Being a fisherman is certainly the country’s most dangerous job.
A prawn trawler which had broken down and was drifting towards rocks at the mouth of Strangford Lough was plucked to safety by Newcastle lifeboat in a four-hour operation on Sunday night.
The Supreme, a 54-feet fishing vessel, was en route from Ardglass to the Firth of Clyde in Scotland to fish when its engine failed. The crew dropped the boat’s anchor, but with a moderate sea and a steady Force 4 wind blowing from the South, the trawler began to drift steadily towards rocks in the dark.
An RNLI spokesperson said: “Newcastle RNLI’s all-weather lifeboat, the Eleanor and Bryant Girling helmed by coxswain Mark Poland, was despatched to the scene close to the entrance to Strangford Lough shortly after midnight on Sunday.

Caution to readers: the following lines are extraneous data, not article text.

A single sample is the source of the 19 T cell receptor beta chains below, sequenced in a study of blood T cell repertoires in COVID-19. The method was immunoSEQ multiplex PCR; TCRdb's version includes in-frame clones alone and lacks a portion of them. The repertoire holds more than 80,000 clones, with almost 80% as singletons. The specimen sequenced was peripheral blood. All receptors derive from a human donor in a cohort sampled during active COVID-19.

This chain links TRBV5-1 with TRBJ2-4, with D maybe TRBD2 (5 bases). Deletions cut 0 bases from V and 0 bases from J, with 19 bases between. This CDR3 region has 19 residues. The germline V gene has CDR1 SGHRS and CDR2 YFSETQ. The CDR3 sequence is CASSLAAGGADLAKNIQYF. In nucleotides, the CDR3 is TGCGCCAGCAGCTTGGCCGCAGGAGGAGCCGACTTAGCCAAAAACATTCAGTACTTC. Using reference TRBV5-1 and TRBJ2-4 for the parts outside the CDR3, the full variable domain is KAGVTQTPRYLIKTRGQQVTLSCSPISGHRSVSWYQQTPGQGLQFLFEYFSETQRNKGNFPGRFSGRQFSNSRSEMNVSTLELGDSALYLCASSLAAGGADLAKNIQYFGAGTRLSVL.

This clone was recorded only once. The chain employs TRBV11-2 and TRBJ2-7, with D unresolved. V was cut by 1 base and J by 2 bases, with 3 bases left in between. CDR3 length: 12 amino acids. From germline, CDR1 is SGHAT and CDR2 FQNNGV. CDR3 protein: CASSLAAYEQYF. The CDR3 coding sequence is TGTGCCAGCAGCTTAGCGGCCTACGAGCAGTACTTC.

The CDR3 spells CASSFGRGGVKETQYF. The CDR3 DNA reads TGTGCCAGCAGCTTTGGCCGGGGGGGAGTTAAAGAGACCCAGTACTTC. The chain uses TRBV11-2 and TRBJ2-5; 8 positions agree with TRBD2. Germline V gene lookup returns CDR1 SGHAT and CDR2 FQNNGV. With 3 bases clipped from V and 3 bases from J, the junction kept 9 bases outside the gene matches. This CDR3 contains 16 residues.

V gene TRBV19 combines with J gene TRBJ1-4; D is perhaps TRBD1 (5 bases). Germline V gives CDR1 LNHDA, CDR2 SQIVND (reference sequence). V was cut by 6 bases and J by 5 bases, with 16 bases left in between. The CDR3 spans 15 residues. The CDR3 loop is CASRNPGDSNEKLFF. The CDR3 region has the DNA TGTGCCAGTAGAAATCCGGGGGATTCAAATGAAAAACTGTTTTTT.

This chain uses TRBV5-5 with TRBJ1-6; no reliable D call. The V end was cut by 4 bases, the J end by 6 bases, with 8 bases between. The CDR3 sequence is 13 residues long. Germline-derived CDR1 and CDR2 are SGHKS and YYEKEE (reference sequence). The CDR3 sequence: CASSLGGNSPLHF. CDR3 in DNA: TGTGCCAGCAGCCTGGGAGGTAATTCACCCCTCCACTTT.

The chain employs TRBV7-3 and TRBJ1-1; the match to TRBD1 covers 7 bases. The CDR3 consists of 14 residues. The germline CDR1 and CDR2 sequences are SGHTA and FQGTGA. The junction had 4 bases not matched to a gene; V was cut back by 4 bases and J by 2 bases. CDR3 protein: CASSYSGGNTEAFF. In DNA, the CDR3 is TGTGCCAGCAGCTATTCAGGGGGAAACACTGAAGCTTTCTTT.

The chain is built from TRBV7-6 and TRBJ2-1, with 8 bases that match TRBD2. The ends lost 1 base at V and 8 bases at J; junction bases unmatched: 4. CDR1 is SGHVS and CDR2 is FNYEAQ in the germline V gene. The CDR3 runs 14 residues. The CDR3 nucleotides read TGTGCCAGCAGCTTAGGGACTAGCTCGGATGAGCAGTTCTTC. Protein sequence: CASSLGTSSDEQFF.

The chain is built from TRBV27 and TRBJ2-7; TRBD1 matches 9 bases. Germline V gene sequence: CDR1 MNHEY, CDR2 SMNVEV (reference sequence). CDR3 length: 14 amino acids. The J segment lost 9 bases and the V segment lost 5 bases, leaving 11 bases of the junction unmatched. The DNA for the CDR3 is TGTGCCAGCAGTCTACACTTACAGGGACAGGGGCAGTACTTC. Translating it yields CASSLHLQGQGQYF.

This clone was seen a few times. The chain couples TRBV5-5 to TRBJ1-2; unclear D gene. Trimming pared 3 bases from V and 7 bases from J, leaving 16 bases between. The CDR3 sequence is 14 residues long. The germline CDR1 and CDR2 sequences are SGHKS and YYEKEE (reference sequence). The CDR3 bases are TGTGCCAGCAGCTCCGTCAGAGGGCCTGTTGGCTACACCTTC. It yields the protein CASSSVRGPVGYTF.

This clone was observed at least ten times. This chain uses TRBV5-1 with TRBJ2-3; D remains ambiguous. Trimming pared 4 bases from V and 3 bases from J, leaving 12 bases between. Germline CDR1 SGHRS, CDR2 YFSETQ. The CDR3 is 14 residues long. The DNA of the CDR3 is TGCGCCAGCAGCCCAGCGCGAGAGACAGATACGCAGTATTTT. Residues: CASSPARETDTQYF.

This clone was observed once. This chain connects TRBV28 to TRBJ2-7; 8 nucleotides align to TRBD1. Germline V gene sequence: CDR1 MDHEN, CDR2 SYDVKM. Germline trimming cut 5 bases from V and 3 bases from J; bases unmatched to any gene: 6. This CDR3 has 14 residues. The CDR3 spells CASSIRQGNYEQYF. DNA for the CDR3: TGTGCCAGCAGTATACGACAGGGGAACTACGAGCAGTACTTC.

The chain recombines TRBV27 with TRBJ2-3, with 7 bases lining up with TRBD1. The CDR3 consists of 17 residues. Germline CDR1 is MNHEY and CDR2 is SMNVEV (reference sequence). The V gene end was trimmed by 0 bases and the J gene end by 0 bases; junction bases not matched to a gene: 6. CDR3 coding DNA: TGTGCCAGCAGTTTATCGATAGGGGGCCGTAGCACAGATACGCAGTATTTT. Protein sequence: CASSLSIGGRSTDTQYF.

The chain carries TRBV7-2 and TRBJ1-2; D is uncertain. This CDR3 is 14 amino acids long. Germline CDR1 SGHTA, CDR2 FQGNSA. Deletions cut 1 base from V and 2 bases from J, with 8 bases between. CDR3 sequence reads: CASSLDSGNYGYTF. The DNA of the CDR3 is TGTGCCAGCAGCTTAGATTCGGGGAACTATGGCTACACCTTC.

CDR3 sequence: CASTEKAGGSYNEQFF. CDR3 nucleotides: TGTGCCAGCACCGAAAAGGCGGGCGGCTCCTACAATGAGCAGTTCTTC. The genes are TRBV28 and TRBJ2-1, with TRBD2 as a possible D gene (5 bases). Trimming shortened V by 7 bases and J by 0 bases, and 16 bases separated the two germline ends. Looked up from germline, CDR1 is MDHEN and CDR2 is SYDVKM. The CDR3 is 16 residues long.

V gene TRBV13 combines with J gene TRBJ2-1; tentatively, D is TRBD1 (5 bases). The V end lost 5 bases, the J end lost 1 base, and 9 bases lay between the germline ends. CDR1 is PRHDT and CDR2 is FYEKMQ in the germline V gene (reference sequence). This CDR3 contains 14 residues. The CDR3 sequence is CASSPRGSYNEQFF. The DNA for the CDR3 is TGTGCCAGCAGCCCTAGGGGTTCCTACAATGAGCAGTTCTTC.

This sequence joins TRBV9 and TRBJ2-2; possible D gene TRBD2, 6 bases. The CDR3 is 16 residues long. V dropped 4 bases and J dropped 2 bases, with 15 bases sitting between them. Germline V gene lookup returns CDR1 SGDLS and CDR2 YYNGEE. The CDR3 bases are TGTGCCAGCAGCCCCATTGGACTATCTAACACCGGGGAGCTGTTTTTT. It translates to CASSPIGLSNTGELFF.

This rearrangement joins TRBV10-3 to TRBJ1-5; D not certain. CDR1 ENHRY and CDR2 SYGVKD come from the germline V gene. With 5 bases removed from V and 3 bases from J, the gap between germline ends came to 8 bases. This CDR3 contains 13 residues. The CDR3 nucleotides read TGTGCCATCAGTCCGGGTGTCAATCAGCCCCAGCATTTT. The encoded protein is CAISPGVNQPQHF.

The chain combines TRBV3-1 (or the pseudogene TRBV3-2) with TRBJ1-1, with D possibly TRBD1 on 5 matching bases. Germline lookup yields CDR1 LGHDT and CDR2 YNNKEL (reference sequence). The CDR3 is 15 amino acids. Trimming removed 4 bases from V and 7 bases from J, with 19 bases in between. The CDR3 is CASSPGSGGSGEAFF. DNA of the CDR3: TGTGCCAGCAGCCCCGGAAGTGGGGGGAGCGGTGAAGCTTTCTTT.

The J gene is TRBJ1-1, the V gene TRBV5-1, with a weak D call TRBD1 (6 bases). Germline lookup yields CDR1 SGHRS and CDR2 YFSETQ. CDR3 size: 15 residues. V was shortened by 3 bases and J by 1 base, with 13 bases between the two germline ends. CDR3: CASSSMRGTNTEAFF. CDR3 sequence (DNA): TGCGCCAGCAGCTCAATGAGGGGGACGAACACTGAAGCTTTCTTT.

“The inshore lifeboat from nearby Portaferry station was also sent to the trawler’s aid and a line was attached to the drifting vessel to keep it off the the rocks until Newcastle’s more powerful all-weather boat arrived.”
The Eleanor and Bryant Girling arrived at the scene at around 2am and the volunteer crew attached a new line to the fishing vessel. The trawler was then towed safely back to Ardglass, arriving at 3.30am. The Portaferry boat also accompanied the stricken vessel and assisted in getting her safely into the harbour. There were no reported injuries during the rescue.
Both lifeboats then returned to their respective stations, Newcastle ALB arriving back at its base at 4.30am.
Boat owner Tom Wills said: “It looks as though the Gardiner engine may have seized up. It will now have to go on the slip in Kilkeel for a check over and probably an overhaul. Thankfully the crew are all safe.”